We the Modern Foucauldians: Ian Hacking QOTD

I don’t remember when I first came across this article by Ian Hacking, “Between Foucault and Goffman”, but I have returned to it a few times over the past few years. Even though I’m always annoyed that the first ten pages are more about Sartre than Foucault or Goffman, Hacking never disappoints when he gets to the punchline:

The genes of an individual determine the extreme limits of possibilities, but it is choices that create one’s character, one’s veritable essence, one’s soul. Here is a credo for an existentialism without dogma for our time: our genetic essence is not our essence. The possibilities that are open to one, one’s character and potentialities, are formed during one’s life, even if for many they become petrified at an early age. As Sartre well knew, at any place and time only some possibilities even make sense. So we pass to the next question. How is the space of possible and actual action determined not just by physical and social barriers and opportunities, but also by the ways in which we conceptualize and realize who we are and what we may be, in this here and now?

Hacking proceeds to compare Goffman’s (1961) Asylums and Foucault’s (1961) History of Madness to argue that they are useful, necessary complements – the first about how people are made up “from below”, the second about how they are made up “from above”. But both address the central question – “How is the space of possible and actual action determined not just by physical and social barriers and opportunities, but also by the ways in which we conceptualize and realize who we are and what we may be, in this here and now?”

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4 Comments

  1. Thomas

     /  October 1, 2010

    I have another favourite Hacking quote, this one from Mad Travelers:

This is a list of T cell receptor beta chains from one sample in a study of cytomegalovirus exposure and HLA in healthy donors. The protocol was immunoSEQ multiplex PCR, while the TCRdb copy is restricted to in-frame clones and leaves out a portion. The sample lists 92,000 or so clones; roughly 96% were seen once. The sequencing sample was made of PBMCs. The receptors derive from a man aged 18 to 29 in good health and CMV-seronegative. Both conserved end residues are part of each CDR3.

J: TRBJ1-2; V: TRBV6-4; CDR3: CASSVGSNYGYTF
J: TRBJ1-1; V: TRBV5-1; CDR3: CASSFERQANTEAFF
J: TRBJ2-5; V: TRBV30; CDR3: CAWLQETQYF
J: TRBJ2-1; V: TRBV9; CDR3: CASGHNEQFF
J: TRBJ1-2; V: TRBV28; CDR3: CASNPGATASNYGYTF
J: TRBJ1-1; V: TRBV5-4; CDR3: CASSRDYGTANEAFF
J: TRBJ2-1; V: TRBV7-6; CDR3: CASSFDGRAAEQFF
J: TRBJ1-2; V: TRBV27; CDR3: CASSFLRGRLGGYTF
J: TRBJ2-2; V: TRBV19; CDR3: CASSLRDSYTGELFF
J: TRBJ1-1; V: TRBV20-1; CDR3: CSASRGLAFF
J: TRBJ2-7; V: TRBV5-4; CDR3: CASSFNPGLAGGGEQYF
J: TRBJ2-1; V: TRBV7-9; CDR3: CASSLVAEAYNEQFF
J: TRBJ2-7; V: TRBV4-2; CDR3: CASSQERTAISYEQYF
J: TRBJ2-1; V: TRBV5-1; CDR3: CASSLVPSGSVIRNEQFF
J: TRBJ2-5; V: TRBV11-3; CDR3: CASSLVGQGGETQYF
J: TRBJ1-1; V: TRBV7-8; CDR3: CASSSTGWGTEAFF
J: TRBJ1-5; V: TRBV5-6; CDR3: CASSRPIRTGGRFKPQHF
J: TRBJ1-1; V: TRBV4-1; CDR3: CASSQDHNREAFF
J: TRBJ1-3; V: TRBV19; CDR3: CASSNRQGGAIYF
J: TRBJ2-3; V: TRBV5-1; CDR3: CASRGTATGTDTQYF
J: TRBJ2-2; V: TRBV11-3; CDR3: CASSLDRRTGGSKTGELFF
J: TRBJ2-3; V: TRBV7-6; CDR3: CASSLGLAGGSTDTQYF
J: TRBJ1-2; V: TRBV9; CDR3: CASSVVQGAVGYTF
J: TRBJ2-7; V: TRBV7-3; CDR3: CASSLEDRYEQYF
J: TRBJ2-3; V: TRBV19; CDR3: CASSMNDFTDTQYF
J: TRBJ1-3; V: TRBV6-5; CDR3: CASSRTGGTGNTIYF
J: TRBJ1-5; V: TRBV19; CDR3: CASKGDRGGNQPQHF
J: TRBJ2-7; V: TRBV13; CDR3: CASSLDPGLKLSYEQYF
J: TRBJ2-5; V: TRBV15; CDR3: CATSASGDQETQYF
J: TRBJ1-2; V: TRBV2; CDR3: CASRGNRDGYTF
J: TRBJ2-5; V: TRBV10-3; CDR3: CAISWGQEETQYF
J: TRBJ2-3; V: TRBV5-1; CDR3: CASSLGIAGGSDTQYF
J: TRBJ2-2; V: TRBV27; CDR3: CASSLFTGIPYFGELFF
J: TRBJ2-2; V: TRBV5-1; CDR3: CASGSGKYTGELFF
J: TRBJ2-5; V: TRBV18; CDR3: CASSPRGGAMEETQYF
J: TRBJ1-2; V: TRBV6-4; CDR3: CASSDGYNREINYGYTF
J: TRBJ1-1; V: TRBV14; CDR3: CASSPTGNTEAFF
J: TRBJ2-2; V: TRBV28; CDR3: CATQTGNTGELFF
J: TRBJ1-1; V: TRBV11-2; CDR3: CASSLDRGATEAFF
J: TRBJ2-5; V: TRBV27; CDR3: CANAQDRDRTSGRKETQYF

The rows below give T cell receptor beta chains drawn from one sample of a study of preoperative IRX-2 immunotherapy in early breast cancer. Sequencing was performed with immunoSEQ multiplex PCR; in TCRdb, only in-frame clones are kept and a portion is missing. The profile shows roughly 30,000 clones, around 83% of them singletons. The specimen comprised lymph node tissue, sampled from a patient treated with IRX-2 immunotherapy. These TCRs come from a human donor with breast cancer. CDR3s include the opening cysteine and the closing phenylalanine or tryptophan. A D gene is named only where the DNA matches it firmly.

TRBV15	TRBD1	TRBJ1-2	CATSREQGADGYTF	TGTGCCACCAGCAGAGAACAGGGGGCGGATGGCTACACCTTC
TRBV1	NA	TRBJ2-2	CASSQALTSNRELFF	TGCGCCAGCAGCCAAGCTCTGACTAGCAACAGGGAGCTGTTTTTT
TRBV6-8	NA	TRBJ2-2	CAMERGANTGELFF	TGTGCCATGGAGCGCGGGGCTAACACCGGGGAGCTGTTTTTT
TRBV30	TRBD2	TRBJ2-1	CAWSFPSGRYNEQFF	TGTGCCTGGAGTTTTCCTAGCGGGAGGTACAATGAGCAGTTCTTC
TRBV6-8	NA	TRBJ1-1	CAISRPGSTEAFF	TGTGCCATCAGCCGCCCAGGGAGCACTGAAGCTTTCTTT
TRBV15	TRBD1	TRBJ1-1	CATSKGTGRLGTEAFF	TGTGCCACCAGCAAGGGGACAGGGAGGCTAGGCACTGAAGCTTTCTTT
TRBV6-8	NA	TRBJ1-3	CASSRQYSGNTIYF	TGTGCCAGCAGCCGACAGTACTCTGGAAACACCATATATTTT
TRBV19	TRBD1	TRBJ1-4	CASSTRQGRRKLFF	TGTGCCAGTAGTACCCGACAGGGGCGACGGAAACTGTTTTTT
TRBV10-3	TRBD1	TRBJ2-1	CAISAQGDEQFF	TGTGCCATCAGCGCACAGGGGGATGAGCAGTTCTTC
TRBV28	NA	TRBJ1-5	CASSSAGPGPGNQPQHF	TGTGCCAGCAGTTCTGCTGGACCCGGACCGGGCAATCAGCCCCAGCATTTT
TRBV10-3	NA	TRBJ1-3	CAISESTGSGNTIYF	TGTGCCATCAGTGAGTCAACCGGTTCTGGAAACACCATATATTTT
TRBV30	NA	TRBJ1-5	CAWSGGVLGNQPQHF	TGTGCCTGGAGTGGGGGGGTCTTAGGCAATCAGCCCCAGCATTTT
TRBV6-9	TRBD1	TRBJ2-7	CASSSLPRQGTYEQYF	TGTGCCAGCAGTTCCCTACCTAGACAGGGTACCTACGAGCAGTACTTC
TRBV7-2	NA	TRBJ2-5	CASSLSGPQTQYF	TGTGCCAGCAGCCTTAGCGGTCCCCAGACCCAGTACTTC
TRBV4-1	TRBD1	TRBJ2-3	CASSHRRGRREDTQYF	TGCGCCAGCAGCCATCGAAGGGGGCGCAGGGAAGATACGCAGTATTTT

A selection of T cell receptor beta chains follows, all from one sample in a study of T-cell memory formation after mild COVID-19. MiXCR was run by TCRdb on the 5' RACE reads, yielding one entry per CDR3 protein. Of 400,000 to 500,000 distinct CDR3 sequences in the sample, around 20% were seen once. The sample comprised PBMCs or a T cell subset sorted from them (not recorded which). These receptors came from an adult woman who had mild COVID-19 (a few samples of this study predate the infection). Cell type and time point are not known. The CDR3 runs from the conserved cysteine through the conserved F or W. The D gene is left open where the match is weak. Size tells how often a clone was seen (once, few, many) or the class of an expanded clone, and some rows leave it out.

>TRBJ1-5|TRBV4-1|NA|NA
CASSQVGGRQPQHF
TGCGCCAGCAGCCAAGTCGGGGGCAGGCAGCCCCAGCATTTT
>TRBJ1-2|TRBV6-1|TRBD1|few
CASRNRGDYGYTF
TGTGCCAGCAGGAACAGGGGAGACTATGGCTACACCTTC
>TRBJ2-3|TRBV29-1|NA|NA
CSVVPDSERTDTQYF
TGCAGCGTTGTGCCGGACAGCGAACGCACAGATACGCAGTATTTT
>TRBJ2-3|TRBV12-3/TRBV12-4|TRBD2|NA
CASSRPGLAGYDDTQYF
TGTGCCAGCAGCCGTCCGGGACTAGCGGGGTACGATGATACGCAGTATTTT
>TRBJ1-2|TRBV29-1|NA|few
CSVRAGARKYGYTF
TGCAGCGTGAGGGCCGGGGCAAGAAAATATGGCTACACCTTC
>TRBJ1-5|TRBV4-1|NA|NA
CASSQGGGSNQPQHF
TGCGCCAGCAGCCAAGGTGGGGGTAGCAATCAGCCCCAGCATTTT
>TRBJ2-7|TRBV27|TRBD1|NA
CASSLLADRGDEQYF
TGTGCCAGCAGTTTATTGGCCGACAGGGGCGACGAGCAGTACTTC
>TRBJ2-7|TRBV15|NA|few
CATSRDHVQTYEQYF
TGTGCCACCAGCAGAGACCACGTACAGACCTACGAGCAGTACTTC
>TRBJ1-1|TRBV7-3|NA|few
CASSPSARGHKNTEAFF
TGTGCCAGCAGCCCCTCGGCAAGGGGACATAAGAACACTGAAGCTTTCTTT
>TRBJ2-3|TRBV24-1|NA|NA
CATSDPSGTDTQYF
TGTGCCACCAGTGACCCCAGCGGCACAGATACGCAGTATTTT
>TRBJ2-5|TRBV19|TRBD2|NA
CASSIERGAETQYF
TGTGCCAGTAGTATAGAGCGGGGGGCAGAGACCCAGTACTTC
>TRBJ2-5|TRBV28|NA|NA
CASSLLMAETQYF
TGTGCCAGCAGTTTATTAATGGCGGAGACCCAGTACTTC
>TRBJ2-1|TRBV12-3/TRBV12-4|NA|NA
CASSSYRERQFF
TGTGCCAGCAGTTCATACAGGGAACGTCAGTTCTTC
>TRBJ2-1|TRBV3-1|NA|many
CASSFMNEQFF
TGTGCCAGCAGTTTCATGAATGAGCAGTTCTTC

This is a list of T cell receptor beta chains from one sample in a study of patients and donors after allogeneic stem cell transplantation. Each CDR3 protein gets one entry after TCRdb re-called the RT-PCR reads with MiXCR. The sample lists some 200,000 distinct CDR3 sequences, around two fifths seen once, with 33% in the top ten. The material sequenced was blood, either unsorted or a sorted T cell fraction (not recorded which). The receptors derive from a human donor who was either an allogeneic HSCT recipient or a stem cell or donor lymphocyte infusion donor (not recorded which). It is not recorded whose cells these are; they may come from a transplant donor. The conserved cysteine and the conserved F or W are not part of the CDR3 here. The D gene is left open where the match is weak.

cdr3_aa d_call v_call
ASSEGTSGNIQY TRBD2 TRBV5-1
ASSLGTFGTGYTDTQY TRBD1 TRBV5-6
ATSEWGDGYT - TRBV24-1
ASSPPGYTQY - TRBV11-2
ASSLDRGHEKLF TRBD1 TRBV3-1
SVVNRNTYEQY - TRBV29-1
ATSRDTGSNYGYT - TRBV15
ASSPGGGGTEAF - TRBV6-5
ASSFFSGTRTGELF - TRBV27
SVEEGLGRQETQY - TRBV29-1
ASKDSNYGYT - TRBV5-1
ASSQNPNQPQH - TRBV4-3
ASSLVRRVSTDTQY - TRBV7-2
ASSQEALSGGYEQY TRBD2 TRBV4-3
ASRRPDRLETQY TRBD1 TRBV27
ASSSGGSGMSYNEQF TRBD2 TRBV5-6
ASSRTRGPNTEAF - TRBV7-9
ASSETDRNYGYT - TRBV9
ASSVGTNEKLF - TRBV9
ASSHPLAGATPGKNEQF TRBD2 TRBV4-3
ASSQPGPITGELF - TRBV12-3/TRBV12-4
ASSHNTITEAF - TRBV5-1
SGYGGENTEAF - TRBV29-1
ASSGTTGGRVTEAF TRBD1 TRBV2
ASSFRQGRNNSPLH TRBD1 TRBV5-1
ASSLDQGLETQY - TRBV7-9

“Readers of Michel Foucault have deluged us with descriptions of mental illness using the linguistic metaphor of discourse, or of a discursive formation. This is undoubtedly the most popular metaphor of the moment.

    I find this sad. Foucualt carved numerous turns of phrase into ice sculptures, which had, for a moment, sharp contours. Then he walked away from them, insouciant, and let them melt, for he no longer needed them. His less giften readers put the half-melted shapes into the freezer and, without thinking, reproduce these figures as if they still glistened in the midnight sun and meant something.” (Hacking, 1998: 85)

    • That is a wonderful quote. I will remember it! Hacking is such an amazing writer, and so artfully brings together the best from such divergent disciplines and perspectives.

    • Also, it reminds me of one of my favorite quotes from Foucault himself, from Archaeology of Knowledge:
      “Do not ask me who I am and do not ask me to remain the same: leave it to our bureaucrats and our police to see that our papers are in order.”

  2. Thomas

     /  October 1, 2010

    You are certainly correct about the divergent perspectives. After reading some of the anti-sociological sociology of some other Foucauldians (I am sure you know who I am talking about!) it was refreshing to read the 2004 article, where Hacking lets us know that there is still room for classic theory alongside Foucault. It gave me the confidence I needed to advocate for a middle route!